The world is changing fast and to keep up you need local knowledge with global context.
Here’s another good reason for South Africans to sit up and take notice about the probable impact once their country’s debt drops below “investment grade”. Global mining group Glencore, run by a South African and whose shares are listed on the Johannesburg Stock Exchange, is being put through the wringer after its debt was dropped to “junk” status. The share price plunged 30% yesterday and the slide has continued in Hong Kong this morning. The pricing on Glencore’s credit instruments now translates into an odds-on bet the company will default on debt. Investment markets aren’t buying Glencore’s turnaround strategy. CEO Ivan Glasenberg and his supporters will be hoping their plans work out and this is just the darkness before the dawn. But right now it’s very dark indeed. – Alec Hogg
by Cordell Eddings and Sally Bakewell
(Bloomberg) — Credit markets are viewing Glencore Plc as if it’s already junk.
The Swiss company wrestling with a $30 billion debt load watched its bonds plunge below investment-grade levels as credit-default swaps gave it a better than 50 percent chance of default on Monday after Investec Plc said there was little value for shareholders should low raw-material prices persist. Derivatives traders were even demanding upfront payments for the first time since 2009.
This comes after Glencore over recent weeks announced a raft of measures to shore up its balance sheet, including a pledge to cut borrowings by about a third, as China’s economic slowdown hurts demand for raw materials and sends prices slumping.
“It’s a pure fear trade,” said Tom Voorhees, a corporate bond-trader at Brean Capital LLC in New York. Investment-grade credit investors “have less tolerance for loss,” which is exacerbating selling and price declines, he said.
Glencore is striving to protect investment-grade credit ratings as it seeks an escape from a painful squeeze. For as its debt load has ballooned, China — the engine that drove prices for everything from copper to coal to oil– is the weakest it’s been in a quarter century. And as the nation’s leaders transition the world’s second-largest economy to services and away from industry, hopes for a commodities revival fade.
Glencore’s price slump reflects “very skittish investment sentiment” as well as weak global growth and China concern, said Lyndon Man, a London-based fund manager at Invesco Ltd., which oversees about $780 billion. A weak balance sheet is also making the company an “easy target for speculation” even after the debt-reduction plan, he said.
Both Standard & Poor’s and Moody’s Investors Service, which rate Glencore two levels from junk, have said this month they may downgrade the company.
Traders were demanding about 14 percent upfront to protect against a Glencore default for five years, CMA prices show. That’s the equivalent of 8.5 percentage points annually, the highest level since April 2009.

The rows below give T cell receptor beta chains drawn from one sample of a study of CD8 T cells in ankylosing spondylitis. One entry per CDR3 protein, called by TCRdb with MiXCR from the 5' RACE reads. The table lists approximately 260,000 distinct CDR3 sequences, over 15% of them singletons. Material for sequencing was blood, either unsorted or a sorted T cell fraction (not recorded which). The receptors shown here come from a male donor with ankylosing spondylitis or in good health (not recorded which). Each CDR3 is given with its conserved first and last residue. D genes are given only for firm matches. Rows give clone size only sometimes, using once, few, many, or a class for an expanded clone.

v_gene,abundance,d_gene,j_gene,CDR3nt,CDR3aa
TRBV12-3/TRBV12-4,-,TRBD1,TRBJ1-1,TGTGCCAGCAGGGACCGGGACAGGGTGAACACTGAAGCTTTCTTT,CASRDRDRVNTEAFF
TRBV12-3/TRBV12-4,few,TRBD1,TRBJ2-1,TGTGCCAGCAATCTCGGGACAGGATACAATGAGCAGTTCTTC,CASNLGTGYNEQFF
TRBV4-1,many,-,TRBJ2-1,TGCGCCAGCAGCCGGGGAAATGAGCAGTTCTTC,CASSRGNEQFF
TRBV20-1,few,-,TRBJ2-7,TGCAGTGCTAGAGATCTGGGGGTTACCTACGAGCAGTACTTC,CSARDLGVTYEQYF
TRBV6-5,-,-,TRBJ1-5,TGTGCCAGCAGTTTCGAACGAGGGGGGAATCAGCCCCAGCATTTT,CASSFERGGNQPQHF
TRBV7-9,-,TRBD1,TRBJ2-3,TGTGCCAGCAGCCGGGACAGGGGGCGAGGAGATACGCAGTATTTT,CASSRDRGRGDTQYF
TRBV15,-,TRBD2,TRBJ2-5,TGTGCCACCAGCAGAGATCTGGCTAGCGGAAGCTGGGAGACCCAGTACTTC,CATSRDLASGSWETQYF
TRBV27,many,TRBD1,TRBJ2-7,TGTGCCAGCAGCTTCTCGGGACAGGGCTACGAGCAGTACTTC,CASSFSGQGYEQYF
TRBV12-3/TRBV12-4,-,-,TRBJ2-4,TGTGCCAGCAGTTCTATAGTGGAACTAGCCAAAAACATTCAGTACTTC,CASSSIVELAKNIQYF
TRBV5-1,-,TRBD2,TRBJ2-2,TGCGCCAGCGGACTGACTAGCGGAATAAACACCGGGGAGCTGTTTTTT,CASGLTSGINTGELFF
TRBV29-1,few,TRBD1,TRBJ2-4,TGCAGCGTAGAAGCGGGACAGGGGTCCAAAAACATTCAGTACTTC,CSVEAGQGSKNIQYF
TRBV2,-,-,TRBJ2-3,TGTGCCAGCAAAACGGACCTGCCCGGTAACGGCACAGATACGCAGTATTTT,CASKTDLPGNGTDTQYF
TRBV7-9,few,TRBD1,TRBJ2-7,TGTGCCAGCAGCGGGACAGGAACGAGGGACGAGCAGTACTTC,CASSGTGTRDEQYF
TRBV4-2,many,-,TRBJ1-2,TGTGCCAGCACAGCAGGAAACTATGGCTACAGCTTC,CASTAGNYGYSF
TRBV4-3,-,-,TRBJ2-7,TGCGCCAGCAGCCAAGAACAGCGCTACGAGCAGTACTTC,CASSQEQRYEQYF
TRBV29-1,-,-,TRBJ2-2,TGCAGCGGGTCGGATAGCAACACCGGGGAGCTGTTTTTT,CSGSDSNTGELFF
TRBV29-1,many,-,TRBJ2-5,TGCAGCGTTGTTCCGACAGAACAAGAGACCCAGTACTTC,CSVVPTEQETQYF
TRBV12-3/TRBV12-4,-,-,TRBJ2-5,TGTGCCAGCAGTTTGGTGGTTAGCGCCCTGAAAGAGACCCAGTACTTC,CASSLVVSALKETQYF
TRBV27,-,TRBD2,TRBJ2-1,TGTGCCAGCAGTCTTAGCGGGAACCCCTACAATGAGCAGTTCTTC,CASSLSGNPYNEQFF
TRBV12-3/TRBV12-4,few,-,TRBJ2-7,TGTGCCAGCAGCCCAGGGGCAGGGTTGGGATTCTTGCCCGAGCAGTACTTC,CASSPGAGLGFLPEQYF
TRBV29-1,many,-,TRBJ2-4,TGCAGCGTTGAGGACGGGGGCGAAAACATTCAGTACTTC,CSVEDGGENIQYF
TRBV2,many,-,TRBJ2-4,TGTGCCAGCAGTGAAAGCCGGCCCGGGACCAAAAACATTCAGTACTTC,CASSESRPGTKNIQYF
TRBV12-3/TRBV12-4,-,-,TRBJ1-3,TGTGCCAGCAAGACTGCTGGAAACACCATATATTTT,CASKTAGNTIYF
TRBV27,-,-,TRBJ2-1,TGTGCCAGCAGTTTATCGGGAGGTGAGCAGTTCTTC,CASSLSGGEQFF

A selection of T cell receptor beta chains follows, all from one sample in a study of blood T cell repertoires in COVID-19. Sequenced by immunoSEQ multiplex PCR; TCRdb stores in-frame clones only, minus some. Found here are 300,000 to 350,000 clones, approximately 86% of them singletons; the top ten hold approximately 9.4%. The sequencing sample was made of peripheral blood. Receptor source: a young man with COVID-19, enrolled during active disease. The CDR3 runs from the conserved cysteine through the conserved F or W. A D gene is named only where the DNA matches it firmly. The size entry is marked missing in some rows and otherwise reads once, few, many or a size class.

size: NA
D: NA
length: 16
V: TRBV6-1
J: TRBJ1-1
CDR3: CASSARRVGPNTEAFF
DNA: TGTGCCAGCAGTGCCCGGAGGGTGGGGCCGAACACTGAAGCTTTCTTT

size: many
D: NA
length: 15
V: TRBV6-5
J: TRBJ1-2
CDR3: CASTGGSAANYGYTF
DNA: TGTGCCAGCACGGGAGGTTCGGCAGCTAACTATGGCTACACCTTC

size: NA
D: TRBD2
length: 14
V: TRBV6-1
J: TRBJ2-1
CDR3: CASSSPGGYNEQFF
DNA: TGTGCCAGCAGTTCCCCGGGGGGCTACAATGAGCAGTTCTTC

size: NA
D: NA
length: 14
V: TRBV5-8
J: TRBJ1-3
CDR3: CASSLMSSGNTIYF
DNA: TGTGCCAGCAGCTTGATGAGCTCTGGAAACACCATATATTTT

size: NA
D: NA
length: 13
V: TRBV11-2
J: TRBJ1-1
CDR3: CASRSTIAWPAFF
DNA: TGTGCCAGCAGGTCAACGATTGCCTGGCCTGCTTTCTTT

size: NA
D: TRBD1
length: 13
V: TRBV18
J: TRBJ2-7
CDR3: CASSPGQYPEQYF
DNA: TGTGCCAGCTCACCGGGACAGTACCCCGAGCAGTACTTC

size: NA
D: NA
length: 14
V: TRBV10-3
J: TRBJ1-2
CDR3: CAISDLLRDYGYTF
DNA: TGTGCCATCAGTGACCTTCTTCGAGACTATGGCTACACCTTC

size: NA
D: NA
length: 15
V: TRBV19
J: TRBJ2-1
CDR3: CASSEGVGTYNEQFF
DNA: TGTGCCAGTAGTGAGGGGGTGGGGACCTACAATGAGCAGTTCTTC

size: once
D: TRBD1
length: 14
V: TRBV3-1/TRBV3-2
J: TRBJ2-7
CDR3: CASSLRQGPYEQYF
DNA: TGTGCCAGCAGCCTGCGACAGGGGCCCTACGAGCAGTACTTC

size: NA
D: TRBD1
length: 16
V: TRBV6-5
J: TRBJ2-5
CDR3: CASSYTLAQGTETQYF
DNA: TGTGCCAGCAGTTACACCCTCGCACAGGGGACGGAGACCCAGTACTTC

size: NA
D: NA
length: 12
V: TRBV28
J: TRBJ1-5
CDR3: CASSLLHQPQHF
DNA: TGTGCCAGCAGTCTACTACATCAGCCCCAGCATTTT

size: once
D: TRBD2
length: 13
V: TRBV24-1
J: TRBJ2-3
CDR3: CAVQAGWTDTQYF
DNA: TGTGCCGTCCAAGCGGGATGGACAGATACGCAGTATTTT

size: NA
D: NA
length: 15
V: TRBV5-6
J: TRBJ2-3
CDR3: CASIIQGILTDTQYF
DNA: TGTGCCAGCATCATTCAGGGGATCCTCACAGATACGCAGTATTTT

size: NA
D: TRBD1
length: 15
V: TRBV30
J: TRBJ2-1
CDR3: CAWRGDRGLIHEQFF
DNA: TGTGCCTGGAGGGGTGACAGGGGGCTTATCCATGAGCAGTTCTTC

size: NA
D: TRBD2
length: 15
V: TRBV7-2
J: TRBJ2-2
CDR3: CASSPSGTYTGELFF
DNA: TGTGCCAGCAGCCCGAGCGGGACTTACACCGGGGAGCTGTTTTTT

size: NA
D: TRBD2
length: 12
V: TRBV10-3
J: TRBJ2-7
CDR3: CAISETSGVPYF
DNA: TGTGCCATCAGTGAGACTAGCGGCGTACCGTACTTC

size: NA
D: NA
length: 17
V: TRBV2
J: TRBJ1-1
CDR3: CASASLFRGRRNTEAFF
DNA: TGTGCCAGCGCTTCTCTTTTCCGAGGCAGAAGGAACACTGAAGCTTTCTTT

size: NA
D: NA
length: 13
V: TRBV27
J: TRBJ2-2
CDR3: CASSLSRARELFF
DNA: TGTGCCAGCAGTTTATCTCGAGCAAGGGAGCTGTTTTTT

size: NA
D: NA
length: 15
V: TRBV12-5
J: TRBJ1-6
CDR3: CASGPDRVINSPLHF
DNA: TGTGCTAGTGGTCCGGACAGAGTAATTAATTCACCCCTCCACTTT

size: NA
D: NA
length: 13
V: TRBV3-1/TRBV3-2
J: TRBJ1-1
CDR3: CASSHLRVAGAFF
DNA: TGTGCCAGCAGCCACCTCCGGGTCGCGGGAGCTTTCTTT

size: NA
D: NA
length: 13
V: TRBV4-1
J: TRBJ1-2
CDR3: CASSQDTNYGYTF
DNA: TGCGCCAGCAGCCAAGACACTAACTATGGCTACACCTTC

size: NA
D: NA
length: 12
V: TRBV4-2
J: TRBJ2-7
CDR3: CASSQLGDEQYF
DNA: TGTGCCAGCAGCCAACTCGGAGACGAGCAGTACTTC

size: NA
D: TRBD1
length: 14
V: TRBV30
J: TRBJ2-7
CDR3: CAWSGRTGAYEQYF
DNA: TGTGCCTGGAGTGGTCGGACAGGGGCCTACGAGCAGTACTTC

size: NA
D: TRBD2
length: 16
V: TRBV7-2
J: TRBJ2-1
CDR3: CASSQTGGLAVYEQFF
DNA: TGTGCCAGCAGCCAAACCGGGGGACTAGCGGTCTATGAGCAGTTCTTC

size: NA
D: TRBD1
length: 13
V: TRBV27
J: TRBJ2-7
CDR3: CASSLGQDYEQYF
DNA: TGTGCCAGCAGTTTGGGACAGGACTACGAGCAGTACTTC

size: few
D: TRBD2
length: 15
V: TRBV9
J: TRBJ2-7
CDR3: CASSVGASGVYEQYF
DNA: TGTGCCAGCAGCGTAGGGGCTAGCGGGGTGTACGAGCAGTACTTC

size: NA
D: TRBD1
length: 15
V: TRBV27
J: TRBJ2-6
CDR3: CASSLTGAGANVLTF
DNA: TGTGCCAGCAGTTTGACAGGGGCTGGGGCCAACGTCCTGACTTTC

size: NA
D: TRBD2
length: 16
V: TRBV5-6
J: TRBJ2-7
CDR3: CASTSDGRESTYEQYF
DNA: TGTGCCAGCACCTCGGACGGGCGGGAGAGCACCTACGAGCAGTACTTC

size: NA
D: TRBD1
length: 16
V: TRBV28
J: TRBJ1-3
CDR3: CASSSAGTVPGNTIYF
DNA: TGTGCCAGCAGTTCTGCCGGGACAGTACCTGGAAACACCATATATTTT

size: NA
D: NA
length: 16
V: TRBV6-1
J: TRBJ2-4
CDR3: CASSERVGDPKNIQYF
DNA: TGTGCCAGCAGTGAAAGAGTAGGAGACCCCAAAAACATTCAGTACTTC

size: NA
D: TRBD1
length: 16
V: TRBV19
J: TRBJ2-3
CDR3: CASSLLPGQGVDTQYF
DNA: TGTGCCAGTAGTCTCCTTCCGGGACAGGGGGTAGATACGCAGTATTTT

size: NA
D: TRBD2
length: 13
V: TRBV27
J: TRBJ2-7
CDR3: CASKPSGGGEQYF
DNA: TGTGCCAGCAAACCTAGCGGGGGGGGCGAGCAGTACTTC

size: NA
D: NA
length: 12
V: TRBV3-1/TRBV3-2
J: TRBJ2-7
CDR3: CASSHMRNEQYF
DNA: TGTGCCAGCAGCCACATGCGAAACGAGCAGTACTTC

Glencore’s 1.25 billion euros ($1.4 billion) of 1.25 percent bonds maturing March 2021 fell 12 cents on the euro to 69 cents, the lowest since the securities were issued in March, according to data compiled by Bloomberg. The yield was 8.3 percent, which surpassed the 5.66 percent average demanded by investors to hold sub-investment grade euro-denominated bonds, according to Bank of America Merrill Lynch index data.
“Glencore management need to make an official announcement to calm nerves,” said Darren Reece, a money manager at GAM Holdings AG in London, which oversees $127 billion.
Glencore has sold new stock and scrapped its dividend as part of a $10 billion debt-reduction program announced three weeks ago. It has also hired Citigroup Inc. and Credit Suisse Group AG to sell a minority stake in its agricultural business, a person familiar with the situation said Friday.
With help from the market, Glencore’s efforts may be enough to cut debt and revive its bonds, said Aengus McMahon, the London-based head of European high-yield research at ING Bank NV.
“They need to execute their plan, and if that is executed well then these moves look over done,” he said. “It all depends on what happens to copper prices in the next 12 months.”
Answering the big questions around Glencore:
by Kevin Crowley and Agnieszka de Sousa
(Bloomberg) — Four years ago, Glencore Plc held an initial public offering that made several of its employees billionaires. Now, with the so-called commodities supercycle an increasingly distant memory, the trading company finds itself squeezed by lower metals and energy prices and concern about Chinese growth.
The shares plunged 29 percent Monday while the cost of insuring the Swiss company’s bonds against the risk of default soared. A $10 billion debt-reduction plan announced earlier this month hasn’t done enough to allay concern about the risks posed by a debt pile that mushroomed following years of acquisitions.